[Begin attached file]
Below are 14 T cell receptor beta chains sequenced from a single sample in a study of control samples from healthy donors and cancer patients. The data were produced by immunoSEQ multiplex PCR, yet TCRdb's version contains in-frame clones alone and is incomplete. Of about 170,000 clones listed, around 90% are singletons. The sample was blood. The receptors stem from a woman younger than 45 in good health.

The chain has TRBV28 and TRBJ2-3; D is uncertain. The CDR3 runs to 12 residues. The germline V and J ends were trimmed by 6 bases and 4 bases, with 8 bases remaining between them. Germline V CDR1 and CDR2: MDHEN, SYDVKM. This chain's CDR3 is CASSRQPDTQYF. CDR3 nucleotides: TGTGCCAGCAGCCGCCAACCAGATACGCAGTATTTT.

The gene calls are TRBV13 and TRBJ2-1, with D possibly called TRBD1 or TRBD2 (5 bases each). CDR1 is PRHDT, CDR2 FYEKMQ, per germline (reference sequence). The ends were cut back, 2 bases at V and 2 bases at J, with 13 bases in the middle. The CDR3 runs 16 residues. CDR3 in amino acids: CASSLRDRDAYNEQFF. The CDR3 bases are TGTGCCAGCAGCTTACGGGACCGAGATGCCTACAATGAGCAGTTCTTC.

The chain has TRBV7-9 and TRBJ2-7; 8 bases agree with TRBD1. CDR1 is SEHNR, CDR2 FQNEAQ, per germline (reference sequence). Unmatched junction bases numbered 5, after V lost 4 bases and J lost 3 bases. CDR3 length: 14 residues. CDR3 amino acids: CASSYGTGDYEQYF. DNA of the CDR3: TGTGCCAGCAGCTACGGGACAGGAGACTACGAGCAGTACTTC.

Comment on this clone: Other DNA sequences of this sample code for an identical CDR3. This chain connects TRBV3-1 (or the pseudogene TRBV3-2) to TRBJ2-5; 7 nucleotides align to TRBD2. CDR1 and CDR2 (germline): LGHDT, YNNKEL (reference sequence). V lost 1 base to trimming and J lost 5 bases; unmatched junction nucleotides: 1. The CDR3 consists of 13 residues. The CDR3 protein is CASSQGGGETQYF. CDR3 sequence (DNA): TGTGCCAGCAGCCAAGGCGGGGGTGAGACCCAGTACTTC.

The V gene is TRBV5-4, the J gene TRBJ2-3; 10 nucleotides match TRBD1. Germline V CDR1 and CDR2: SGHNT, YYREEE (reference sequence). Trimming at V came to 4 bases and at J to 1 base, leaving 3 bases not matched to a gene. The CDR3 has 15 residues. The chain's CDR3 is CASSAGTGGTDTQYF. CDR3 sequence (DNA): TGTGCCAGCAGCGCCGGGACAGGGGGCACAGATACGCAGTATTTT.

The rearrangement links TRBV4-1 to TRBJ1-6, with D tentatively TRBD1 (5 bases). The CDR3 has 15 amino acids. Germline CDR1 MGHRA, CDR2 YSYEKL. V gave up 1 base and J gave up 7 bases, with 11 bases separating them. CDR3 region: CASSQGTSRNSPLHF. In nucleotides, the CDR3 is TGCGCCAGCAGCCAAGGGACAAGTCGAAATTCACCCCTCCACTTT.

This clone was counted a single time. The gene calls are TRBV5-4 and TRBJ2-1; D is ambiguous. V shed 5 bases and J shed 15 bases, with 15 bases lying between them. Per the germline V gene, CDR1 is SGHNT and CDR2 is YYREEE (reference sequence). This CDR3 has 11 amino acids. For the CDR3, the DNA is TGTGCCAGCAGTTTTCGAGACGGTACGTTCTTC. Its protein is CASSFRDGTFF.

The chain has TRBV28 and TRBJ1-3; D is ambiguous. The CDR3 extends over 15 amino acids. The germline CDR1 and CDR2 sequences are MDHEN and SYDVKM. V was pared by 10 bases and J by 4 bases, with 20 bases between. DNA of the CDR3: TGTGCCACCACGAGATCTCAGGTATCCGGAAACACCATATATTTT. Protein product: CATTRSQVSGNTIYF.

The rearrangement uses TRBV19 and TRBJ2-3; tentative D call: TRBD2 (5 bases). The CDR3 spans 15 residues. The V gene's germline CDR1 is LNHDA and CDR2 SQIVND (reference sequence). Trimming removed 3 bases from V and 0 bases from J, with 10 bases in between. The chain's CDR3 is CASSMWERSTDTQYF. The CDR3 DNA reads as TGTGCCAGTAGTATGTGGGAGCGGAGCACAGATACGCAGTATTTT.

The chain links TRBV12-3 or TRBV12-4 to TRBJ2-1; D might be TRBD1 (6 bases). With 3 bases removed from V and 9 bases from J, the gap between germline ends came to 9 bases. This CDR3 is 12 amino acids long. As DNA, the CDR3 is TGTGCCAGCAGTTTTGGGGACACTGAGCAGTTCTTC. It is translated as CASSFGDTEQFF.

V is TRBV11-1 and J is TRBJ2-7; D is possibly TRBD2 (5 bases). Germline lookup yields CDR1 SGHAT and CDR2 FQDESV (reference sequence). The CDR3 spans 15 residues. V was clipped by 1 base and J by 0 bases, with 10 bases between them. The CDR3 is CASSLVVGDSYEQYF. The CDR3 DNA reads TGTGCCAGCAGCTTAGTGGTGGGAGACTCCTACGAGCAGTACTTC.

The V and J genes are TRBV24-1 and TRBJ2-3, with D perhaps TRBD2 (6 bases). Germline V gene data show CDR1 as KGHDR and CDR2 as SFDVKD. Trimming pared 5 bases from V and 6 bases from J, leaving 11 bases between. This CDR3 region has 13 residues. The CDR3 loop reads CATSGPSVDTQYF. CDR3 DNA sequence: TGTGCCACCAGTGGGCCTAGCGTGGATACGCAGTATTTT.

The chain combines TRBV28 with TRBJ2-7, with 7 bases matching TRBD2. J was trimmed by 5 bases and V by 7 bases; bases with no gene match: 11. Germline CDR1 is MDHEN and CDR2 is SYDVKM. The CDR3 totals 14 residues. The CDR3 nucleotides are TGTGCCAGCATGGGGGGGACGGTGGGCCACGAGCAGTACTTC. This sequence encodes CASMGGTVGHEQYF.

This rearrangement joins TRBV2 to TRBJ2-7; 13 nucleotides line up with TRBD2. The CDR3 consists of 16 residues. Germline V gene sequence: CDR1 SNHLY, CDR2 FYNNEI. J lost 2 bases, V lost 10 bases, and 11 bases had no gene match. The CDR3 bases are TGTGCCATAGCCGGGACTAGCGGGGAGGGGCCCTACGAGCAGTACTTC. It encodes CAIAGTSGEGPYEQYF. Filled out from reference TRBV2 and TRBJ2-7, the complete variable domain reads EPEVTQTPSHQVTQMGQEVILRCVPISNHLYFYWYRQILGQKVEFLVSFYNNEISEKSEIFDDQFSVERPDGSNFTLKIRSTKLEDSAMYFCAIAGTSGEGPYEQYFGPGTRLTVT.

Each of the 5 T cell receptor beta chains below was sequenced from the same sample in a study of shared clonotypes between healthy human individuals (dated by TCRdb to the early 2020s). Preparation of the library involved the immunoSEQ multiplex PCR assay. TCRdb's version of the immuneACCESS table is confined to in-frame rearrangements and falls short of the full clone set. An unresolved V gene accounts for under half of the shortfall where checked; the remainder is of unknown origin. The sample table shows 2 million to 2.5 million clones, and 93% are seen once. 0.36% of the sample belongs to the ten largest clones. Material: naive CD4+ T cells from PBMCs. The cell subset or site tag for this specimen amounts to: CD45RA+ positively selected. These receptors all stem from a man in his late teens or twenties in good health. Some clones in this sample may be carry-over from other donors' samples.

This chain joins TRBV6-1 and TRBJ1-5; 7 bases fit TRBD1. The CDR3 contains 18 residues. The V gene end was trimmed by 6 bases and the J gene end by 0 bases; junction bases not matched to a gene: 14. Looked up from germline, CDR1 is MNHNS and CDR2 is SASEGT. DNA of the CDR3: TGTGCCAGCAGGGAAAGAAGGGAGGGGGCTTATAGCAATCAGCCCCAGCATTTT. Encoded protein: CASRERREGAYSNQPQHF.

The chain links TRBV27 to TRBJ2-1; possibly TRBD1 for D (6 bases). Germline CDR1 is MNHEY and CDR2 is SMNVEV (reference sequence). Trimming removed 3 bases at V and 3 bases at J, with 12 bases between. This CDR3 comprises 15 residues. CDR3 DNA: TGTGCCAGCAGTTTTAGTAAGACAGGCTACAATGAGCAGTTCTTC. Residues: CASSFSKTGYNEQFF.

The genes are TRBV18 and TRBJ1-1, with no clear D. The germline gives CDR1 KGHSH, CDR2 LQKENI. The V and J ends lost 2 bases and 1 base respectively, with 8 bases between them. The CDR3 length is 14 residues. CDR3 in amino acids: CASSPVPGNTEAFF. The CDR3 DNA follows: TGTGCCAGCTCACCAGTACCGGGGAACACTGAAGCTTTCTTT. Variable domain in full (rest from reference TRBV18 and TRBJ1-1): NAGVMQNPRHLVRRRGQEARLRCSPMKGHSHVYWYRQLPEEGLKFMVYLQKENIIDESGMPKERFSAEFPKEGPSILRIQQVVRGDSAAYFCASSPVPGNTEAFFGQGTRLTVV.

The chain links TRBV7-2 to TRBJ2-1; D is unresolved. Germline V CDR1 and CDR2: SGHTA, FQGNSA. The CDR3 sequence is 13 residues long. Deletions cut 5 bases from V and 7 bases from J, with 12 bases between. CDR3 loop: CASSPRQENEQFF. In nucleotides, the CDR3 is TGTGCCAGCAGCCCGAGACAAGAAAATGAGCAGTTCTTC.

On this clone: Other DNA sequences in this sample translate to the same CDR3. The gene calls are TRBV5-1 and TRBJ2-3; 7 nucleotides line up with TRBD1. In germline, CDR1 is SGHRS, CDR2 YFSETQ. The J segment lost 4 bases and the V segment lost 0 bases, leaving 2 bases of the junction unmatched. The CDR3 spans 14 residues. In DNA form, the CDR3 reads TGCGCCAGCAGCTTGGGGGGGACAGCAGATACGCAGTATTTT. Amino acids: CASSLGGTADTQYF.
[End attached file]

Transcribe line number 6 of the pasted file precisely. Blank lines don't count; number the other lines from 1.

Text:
The V gene is TRBV5-4, the J gene TRBJ2-3; 10 nucleotides match TRBD1. Germline V CDR1 and CDR2: SGHNT, YYREEE (reference sequence). Trimming at V came to 4 bases and at J to 1 base, leaving 3 bases not matched to a gene. The CDR3 has 15 residues. The chain's CDR3 is CASSAGTGGTDTQYF. CDR3 sequence (DNA): TGTGCCAGCAGCGCCGGGACAGGGGGCACAGATACGCAGTATTTT.